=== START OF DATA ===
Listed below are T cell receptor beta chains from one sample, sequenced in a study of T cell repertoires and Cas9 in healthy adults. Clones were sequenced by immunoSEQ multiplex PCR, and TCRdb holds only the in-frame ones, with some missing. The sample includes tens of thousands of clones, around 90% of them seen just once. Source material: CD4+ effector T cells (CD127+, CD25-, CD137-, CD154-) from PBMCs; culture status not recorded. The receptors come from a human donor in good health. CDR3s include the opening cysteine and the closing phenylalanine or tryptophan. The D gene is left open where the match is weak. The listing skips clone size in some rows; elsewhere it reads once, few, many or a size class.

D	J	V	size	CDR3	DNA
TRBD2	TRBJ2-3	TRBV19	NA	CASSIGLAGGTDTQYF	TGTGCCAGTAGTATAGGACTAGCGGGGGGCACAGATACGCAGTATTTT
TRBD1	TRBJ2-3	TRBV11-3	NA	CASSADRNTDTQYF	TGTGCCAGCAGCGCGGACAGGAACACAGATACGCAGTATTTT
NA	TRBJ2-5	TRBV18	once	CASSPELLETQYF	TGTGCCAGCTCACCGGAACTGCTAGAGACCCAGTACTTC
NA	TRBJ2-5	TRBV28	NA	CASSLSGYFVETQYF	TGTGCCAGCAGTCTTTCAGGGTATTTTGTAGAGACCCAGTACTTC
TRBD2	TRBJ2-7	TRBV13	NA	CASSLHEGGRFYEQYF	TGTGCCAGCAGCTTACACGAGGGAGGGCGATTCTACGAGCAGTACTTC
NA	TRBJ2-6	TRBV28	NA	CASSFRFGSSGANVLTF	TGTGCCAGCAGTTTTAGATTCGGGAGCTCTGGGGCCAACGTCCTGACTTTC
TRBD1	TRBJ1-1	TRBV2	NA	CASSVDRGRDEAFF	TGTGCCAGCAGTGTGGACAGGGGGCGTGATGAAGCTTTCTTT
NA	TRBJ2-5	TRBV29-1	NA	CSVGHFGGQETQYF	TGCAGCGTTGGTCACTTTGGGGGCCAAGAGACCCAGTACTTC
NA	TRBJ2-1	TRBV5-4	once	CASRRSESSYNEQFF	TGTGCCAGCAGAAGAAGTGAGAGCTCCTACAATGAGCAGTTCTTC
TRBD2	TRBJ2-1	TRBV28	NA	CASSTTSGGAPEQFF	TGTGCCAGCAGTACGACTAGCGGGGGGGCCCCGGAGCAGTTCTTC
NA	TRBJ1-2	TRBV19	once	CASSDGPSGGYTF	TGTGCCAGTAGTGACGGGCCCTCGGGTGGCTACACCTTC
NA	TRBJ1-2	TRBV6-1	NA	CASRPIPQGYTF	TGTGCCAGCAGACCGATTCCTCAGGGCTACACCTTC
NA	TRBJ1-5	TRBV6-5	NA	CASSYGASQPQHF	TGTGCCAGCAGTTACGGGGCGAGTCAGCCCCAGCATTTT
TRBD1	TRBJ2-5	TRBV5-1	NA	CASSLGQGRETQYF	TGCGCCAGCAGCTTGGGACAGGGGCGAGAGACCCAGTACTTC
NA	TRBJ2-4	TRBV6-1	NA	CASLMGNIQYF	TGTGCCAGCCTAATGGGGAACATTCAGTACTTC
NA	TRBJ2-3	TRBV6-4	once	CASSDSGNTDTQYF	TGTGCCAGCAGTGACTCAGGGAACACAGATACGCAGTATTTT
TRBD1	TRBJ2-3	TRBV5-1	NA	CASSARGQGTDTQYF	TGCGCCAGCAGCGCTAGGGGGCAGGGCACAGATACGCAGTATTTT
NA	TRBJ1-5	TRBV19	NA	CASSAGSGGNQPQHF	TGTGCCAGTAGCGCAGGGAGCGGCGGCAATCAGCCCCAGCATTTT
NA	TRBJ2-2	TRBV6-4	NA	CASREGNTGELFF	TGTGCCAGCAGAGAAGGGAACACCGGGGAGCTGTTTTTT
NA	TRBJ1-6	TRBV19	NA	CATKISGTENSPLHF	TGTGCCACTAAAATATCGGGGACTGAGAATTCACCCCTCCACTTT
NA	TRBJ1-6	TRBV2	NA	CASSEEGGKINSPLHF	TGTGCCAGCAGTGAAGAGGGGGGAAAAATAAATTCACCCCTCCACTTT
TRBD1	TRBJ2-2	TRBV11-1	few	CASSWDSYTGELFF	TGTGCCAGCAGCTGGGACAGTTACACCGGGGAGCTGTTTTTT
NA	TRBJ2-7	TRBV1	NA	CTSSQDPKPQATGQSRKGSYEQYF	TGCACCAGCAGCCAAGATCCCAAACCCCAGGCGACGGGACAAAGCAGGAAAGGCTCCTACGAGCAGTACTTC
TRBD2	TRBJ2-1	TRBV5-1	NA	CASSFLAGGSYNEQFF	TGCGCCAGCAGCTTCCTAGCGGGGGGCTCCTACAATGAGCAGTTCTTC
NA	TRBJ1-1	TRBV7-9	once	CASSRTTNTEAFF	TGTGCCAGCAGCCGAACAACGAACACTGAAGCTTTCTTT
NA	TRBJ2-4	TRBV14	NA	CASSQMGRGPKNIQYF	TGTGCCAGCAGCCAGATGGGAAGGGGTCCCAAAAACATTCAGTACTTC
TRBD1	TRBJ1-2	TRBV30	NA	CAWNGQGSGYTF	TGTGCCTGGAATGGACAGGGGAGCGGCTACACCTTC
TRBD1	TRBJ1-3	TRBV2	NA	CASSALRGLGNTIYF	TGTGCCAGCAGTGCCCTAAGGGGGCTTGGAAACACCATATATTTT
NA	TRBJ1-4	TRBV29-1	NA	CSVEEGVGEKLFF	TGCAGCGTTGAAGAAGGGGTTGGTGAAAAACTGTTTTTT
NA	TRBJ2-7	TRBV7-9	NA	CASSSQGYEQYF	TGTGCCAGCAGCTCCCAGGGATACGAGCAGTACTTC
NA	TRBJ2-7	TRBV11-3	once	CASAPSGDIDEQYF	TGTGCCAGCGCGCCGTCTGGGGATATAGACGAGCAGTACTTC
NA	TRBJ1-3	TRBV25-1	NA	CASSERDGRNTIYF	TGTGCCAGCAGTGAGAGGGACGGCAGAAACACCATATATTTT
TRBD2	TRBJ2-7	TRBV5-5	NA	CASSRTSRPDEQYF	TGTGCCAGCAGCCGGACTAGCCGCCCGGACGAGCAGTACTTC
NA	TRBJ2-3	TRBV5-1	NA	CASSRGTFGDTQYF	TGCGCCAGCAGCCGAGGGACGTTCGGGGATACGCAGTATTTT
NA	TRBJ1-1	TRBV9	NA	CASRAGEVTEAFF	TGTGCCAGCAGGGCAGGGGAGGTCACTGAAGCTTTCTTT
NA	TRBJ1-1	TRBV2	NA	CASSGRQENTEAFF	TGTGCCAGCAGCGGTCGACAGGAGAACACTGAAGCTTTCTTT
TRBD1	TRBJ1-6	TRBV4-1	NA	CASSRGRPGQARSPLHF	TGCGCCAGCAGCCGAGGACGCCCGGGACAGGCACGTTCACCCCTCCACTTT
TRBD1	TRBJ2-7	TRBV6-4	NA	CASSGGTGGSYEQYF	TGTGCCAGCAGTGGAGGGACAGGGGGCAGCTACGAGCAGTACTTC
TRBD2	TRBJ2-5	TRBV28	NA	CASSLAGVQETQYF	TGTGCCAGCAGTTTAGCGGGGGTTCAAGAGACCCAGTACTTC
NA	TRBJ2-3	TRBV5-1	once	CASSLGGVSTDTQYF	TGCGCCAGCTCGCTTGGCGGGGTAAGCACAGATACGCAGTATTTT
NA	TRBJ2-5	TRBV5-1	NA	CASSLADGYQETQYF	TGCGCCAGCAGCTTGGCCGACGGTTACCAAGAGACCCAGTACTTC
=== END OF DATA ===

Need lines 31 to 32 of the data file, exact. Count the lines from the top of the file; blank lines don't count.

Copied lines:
NA	TRBJ1-4	TRBV29-1	NA	CSVEEGVGEKLFF	TGCAGCGTTGAAGAAGGGGTTGGTGAAAAACTGTTTTTT
NA	TRBJ2-7	TRBV7-9	NA	CASSSQGYEQYF	TGTGCCAGCAGCTCCCAGGGATACGAGCAGTACTTC